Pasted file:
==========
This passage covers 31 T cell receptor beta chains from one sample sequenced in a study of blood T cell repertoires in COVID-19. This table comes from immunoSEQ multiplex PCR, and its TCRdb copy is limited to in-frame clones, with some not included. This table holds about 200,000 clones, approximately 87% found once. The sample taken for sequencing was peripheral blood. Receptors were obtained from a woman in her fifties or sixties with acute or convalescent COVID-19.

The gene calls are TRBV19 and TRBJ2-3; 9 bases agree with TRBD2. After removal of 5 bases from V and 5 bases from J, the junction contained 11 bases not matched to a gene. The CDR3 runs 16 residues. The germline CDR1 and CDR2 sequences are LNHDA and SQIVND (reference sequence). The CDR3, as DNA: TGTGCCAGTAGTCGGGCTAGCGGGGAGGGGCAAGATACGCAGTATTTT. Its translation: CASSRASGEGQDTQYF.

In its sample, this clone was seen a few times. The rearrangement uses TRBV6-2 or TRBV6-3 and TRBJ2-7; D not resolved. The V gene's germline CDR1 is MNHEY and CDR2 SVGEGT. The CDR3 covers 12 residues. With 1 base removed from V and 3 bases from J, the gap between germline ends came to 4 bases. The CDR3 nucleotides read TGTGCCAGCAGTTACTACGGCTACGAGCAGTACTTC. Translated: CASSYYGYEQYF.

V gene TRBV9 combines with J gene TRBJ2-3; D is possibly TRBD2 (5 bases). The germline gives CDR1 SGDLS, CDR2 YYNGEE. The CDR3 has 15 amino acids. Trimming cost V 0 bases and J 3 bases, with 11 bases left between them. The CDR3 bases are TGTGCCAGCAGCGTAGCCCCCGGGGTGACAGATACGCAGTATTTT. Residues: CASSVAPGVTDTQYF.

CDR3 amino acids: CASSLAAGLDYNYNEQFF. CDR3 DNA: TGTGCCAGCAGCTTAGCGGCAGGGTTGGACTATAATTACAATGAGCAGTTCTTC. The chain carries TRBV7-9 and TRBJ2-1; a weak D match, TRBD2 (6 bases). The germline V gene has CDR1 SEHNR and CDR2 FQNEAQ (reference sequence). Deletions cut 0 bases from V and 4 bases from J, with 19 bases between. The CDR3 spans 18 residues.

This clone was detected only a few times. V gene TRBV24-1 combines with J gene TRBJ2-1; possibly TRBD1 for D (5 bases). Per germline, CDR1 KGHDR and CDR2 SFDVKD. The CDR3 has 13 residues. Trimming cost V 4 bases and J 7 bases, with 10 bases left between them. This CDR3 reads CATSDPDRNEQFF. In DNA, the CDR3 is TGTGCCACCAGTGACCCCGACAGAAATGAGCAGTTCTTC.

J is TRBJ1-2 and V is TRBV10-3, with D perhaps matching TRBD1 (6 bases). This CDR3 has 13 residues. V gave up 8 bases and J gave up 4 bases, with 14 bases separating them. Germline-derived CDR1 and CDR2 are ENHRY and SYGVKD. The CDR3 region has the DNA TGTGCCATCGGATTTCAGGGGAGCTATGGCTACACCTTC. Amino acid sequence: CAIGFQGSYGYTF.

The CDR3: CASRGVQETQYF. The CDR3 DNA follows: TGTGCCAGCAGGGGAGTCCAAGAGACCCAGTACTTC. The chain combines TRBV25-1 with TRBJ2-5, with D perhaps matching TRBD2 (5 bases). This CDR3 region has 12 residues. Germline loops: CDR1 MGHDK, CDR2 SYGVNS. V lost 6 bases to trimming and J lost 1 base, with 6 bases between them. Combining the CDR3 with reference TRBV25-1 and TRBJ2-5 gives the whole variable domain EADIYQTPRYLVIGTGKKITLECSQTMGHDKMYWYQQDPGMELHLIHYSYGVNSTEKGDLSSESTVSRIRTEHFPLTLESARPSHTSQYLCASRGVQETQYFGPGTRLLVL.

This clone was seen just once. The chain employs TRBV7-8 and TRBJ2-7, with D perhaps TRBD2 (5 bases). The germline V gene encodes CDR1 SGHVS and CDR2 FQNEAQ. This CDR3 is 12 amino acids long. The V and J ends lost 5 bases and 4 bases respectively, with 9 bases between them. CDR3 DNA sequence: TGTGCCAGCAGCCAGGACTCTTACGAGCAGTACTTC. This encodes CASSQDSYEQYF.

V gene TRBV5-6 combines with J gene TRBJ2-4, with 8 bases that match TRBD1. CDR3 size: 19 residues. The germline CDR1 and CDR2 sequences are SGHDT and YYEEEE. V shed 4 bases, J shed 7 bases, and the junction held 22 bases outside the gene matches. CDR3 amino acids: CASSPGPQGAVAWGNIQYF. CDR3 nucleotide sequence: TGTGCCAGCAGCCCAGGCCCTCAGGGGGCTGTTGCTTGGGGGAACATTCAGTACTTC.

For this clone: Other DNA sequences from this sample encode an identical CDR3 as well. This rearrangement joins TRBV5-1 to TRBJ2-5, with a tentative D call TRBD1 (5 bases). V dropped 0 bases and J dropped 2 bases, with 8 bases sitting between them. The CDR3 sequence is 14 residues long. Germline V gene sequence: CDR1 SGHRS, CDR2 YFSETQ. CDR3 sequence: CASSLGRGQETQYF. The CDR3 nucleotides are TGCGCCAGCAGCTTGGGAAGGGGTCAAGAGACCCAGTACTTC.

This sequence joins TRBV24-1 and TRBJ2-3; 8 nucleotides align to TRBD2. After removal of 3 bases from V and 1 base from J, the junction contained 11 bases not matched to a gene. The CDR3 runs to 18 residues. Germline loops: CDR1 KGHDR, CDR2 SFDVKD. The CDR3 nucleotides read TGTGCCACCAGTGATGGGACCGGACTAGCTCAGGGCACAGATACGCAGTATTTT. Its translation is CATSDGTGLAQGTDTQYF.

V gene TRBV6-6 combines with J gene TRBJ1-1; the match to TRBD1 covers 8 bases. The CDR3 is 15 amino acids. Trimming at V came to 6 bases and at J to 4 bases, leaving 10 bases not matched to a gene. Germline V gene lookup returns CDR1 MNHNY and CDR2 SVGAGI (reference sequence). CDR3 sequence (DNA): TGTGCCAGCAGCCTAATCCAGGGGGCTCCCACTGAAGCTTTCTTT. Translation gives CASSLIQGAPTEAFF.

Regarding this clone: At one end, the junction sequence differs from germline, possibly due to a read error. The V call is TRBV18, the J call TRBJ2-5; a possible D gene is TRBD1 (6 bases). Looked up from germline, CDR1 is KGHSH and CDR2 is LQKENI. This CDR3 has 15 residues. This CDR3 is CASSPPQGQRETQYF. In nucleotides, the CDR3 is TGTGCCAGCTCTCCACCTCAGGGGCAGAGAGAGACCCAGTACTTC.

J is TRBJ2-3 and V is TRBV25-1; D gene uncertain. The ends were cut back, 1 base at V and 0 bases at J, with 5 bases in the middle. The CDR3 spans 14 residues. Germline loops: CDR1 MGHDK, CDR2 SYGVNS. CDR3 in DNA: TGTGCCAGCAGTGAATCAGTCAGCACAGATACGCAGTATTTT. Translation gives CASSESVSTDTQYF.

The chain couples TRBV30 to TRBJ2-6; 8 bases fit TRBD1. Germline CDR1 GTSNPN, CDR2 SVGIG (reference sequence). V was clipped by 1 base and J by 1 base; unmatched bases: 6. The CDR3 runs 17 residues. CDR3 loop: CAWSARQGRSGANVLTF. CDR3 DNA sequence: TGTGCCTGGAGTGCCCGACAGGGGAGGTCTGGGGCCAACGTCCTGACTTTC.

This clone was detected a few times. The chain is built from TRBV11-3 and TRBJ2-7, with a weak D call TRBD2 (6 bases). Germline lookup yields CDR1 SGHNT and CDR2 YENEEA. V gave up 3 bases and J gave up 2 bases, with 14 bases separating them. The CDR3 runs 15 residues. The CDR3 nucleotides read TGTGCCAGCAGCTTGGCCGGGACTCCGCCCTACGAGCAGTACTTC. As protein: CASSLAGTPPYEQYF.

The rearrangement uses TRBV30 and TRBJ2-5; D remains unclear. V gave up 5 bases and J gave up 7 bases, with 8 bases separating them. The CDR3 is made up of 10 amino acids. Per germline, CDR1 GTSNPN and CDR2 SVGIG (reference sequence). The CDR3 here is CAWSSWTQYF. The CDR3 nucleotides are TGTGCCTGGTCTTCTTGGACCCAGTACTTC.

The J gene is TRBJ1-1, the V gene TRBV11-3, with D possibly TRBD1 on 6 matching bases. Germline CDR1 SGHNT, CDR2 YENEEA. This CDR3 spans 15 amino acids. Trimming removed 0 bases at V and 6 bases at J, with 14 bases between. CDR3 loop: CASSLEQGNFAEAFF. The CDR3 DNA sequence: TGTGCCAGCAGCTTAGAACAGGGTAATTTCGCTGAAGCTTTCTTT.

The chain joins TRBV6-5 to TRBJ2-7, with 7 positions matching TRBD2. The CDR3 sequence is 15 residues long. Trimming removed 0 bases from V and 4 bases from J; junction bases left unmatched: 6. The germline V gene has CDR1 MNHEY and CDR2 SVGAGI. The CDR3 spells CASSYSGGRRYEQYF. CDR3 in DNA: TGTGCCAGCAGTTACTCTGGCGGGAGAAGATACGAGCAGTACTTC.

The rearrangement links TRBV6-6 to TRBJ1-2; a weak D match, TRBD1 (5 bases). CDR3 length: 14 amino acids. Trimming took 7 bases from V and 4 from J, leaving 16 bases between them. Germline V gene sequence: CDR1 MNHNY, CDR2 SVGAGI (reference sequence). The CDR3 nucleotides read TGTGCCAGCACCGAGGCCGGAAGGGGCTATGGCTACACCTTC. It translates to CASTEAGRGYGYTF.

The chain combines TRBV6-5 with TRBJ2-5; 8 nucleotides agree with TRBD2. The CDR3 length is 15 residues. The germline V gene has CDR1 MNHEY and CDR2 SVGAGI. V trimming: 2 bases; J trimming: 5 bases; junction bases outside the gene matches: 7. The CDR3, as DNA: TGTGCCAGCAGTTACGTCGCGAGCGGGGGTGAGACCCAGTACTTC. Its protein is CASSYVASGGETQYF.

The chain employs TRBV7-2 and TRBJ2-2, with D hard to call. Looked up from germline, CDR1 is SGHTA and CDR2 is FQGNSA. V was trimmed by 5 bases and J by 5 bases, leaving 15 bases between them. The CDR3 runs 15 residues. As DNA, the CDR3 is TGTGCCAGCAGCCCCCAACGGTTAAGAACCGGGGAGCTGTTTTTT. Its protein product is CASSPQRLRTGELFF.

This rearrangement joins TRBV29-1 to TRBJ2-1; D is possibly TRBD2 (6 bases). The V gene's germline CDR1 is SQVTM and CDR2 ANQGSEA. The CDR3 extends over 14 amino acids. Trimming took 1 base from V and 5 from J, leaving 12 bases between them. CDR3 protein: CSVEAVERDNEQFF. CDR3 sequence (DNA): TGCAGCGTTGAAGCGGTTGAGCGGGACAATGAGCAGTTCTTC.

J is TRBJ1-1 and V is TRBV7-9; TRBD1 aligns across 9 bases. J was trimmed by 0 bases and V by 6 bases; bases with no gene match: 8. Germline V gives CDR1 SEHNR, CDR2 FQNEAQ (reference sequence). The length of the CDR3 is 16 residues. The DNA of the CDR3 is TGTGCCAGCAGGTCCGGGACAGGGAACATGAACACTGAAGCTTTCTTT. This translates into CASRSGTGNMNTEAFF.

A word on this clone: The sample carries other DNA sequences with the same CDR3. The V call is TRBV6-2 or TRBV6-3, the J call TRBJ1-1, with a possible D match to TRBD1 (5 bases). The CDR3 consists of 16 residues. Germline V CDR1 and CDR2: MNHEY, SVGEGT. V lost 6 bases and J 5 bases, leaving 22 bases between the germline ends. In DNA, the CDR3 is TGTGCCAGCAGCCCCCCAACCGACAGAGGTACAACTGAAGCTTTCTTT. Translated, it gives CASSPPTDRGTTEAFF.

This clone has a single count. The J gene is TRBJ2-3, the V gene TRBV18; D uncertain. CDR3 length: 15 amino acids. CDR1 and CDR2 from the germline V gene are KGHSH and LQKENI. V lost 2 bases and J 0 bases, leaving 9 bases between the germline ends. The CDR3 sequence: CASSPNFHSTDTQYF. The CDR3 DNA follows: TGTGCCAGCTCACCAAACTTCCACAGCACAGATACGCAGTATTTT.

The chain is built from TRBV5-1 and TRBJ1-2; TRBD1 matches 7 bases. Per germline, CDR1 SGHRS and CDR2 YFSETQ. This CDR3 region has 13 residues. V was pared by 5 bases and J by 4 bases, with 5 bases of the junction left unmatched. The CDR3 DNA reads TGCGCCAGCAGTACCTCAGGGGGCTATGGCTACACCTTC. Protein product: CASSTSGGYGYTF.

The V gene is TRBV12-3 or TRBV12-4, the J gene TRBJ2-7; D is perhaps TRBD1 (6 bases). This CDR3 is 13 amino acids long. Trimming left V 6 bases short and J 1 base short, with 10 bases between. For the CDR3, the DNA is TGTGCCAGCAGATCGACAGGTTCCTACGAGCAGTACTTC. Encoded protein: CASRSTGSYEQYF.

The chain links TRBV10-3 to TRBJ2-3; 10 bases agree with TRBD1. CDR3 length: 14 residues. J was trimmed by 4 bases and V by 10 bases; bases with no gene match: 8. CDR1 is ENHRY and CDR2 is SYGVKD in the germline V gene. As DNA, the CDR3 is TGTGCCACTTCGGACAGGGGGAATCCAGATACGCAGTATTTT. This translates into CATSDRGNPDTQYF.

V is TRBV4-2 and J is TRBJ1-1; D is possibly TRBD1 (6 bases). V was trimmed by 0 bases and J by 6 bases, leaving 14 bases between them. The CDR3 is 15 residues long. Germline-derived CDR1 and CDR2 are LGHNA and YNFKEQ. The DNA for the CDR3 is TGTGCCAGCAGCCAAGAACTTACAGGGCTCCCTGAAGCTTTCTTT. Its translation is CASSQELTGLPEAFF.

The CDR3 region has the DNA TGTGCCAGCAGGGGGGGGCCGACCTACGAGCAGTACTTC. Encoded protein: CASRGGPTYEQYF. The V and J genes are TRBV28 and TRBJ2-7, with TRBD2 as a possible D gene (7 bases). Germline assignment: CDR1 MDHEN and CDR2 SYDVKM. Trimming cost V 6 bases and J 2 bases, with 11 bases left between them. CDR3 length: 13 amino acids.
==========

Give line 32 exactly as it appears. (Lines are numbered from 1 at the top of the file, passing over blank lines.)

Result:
The CDR3 region has the DNA TGTGCCAGCAGGGGGGGGCCGACCTACGAGCAGTACTTC. Encoded protein: CASRGGPTYEQYF. The V and J genes are TRBV28 and TRBJ2-7, with TRBD2 as a possible D gene (7 bases). Germline assignment: CDR1 MDHEN and CDR2 SYDVKM. Trimming cost V 6 bases and J 2 bases, with 11 bases left between them. CDR3 length: 13 amino acids.